She then took them on a tour of Tel Aviv, visiting the city's university, a museum, a shopping mall and the beach, which she noted none of them had ever seen even though it is only about 40km from their village.
Gisha, an Israeli human rights group, said Israel introduced a permit system to limit Palestinian movement out of the West Bank in the early 1990s about the time the young women were born.
Ms Hammerman wrote that the only dangerous moment during the trip was when a plain-clothes policeman stopped them and asked for the women's identity cards. Ms Hammerman lied to the officer, telling him that the women were Palestinians from East Jerusalem and therefore entitled to enter Israel.
In June, Yehuda Weinstein, the attorney general, was reported to have approved a police investigation of Ms Hammerman after a settler organisation, the Legal Forum for the Land of Israel, complained.
The ranks of Ms Hammerman's supporters have swollen since the group placed an advertisement, titled "We refuse to obey", in Haaretz this month. The ad said the group was "acting in the spirit of Martin Luther King", the US civil rights leader, and demanded that Palestinians be treated as "human beings, not terrorists".
Over the past week, the online forum has attracted more than 590 Israelis signing up to repeat Ms Hammerman's act of civil disobedience.
"That has really surprised and encouraged me," she said. "I did not realise there were so many other Israelis who have had enough of this outrageous law."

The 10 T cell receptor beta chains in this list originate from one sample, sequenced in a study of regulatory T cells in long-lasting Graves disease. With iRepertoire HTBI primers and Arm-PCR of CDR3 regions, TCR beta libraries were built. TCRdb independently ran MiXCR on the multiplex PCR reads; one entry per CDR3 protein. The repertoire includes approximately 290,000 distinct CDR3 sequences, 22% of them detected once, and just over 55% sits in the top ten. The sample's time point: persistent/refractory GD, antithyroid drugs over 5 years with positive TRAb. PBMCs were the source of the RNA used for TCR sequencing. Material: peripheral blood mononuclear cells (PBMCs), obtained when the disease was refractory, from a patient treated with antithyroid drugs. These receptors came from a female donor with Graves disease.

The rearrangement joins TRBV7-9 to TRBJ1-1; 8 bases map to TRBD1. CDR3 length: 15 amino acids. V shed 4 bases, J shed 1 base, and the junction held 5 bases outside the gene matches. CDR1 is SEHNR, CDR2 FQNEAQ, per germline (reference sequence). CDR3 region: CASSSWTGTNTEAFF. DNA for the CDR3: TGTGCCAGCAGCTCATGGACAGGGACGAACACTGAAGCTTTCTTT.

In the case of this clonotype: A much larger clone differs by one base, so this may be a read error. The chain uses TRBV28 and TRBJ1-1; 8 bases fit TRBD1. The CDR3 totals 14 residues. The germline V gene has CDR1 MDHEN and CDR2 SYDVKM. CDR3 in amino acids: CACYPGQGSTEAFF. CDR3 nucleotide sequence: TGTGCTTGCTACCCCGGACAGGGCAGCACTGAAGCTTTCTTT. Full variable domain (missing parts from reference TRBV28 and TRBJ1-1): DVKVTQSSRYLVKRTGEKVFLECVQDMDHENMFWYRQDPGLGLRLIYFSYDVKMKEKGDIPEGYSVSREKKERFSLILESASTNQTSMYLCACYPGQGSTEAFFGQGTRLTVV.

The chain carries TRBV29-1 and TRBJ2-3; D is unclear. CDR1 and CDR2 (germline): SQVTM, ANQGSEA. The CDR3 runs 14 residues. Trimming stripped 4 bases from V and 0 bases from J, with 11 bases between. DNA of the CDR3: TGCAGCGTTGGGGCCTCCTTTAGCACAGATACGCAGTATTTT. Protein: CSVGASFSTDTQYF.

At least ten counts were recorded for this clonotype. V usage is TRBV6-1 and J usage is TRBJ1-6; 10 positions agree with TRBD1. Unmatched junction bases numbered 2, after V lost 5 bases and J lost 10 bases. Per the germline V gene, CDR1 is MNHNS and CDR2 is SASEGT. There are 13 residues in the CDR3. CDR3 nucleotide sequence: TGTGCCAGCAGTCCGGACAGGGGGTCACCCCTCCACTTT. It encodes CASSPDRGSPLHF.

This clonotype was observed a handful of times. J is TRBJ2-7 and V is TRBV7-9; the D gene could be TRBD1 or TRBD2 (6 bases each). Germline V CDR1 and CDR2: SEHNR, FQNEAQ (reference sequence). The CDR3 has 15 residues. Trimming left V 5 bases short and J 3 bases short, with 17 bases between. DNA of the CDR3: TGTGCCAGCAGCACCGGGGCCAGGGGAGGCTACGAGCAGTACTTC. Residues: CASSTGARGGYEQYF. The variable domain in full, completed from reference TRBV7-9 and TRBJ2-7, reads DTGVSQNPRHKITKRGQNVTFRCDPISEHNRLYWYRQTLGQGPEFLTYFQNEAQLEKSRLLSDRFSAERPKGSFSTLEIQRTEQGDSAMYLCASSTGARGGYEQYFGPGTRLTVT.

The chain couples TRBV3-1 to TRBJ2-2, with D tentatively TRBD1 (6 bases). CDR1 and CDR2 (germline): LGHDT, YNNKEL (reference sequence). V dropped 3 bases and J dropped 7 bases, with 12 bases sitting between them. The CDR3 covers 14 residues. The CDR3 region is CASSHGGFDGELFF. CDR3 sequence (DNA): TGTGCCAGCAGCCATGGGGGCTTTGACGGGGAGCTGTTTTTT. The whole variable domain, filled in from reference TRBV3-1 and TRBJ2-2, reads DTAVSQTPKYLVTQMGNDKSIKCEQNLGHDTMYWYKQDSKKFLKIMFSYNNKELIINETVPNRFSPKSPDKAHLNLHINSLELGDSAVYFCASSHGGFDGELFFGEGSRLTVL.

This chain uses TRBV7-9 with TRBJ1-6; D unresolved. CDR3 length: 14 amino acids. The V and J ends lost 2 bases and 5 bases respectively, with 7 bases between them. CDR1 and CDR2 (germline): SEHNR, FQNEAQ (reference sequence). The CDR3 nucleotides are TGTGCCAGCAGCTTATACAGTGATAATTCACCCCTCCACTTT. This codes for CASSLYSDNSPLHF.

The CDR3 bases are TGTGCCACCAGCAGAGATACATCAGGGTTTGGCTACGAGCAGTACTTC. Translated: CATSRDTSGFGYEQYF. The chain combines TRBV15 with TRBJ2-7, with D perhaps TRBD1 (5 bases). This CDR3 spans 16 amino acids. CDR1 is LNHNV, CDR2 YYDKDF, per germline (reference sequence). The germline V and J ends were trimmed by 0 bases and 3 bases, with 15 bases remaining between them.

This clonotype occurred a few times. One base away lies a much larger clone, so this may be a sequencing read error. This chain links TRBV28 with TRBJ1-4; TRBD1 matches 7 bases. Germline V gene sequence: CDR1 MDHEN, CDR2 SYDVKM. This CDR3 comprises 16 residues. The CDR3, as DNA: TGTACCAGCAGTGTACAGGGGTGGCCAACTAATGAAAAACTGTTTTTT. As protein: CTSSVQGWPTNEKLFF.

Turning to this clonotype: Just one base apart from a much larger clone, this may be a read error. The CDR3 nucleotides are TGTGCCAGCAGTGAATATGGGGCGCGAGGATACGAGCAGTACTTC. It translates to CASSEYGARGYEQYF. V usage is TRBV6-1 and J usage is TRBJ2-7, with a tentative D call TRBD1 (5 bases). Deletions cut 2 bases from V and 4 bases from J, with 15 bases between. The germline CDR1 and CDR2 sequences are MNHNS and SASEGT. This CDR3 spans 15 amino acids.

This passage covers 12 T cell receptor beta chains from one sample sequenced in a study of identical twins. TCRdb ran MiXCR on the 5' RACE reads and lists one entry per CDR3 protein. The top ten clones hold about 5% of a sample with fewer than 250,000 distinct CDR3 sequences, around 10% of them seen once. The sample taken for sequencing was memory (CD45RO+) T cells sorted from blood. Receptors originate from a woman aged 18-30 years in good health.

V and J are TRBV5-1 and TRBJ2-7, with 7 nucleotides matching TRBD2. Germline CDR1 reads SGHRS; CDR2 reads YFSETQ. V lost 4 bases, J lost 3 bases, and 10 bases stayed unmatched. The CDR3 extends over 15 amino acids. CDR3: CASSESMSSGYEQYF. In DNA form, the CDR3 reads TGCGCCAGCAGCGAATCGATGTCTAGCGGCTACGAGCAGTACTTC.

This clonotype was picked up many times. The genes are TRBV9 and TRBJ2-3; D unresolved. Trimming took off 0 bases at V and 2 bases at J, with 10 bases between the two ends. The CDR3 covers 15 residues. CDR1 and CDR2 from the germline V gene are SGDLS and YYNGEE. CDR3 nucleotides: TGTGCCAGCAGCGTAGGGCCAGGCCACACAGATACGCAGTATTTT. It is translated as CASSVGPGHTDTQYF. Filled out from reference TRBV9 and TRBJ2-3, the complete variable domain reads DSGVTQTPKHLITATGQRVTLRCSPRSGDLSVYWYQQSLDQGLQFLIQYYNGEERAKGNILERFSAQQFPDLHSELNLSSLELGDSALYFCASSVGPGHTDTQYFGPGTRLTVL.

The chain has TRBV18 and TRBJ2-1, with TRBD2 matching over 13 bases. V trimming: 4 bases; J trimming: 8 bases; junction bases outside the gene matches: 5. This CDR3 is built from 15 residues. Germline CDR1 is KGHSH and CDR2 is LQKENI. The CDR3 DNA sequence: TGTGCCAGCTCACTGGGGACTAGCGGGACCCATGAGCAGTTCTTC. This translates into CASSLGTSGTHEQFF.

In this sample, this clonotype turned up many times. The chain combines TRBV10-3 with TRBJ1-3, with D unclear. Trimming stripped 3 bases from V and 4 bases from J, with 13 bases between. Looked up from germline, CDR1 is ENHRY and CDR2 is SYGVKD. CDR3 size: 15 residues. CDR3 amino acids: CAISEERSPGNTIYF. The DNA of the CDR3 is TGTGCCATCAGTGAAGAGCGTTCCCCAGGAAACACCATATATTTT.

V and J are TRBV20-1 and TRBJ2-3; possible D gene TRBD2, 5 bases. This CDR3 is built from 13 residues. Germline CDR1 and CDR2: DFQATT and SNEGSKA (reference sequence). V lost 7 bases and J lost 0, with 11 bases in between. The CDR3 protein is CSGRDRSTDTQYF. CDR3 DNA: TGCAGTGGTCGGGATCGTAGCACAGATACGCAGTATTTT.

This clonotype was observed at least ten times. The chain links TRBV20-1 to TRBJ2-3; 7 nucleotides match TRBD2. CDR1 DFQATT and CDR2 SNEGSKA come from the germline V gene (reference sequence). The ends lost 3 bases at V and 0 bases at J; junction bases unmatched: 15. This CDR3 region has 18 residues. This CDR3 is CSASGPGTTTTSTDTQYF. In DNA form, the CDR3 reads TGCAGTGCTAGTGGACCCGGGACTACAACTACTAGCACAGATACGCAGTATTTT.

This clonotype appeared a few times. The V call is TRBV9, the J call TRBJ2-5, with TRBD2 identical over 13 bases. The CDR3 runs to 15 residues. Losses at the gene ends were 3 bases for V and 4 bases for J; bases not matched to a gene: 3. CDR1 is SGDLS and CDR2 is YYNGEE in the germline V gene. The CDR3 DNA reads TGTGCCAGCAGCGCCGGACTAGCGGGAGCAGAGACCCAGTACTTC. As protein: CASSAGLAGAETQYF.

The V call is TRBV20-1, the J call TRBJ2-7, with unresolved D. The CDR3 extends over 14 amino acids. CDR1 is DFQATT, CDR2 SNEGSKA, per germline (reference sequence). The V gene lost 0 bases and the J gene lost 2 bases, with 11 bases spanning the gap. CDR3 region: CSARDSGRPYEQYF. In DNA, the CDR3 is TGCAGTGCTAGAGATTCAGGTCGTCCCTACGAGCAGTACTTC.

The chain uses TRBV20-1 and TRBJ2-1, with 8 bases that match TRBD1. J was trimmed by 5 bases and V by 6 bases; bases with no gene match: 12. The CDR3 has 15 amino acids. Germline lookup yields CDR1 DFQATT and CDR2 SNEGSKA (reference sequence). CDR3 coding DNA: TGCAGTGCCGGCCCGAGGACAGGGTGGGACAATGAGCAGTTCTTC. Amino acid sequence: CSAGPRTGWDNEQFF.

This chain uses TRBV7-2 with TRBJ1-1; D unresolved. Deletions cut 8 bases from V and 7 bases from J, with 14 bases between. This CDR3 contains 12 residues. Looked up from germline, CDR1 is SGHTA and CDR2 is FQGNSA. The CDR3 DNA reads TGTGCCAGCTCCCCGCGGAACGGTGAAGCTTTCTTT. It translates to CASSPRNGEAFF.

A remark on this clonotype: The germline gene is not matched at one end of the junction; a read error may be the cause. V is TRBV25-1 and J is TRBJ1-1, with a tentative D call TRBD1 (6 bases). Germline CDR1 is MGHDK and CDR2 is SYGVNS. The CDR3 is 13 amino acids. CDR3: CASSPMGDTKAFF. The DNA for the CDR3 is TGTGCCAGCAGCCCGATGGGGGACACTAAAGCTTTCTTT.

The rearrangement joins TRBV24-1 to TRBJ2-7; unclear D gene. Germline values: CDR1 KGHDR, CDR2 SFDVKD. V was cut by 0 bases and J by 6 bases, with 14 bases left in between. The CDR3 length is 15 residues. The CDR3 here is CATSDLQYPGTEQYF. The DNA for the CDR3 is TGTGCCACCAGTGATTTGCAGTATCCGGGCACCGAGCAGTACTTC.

Still, the coverage of Ms Hammerman and her supporters in the Israeli media has been largely hostile. During a television interview last week, she was accused of endangering Israelis with her trips. The show's host, Yaron London, asked whether she had inspected the Palestinian women's underclothes for explosives before allowing them into her car.
She will will not be deterred, though. She said the group had discussed future trips for Palestinians, including taking them to pray at al-Aqsa, the mosque in Jerusalem that has been inaccessible to most Palestinians for at least a decade, and visits to Palestinian relatives they cannot see in Jerusalem and Israel.
"We need to get Israelis meeting Palestinians again, having fun with them and seeing that they are human beings with the same rights as us."
She said her immediate goal was to kick-start a discussion among Israelis about the legality and morality of Israel's laws and challenge the public's "blind obedience" to authority.
Ms Lyth added that the Palestinian women "who have gone on our trips are the heroes of their village. They and their families know they are taking a big risk in breaking the law, but harassment is part of their daily lives anyway".
Till now the trips have been restricted to smuggling Palestinian women and children only, said Ms Hammerman. "It is harder to bring men in without being discovered and the authorities would be likely to treat Palestinian men much more harshly if they were caught."
A version of this article originally appeared in The National (http://www.thenational.ae), published in Abu Dhabi.
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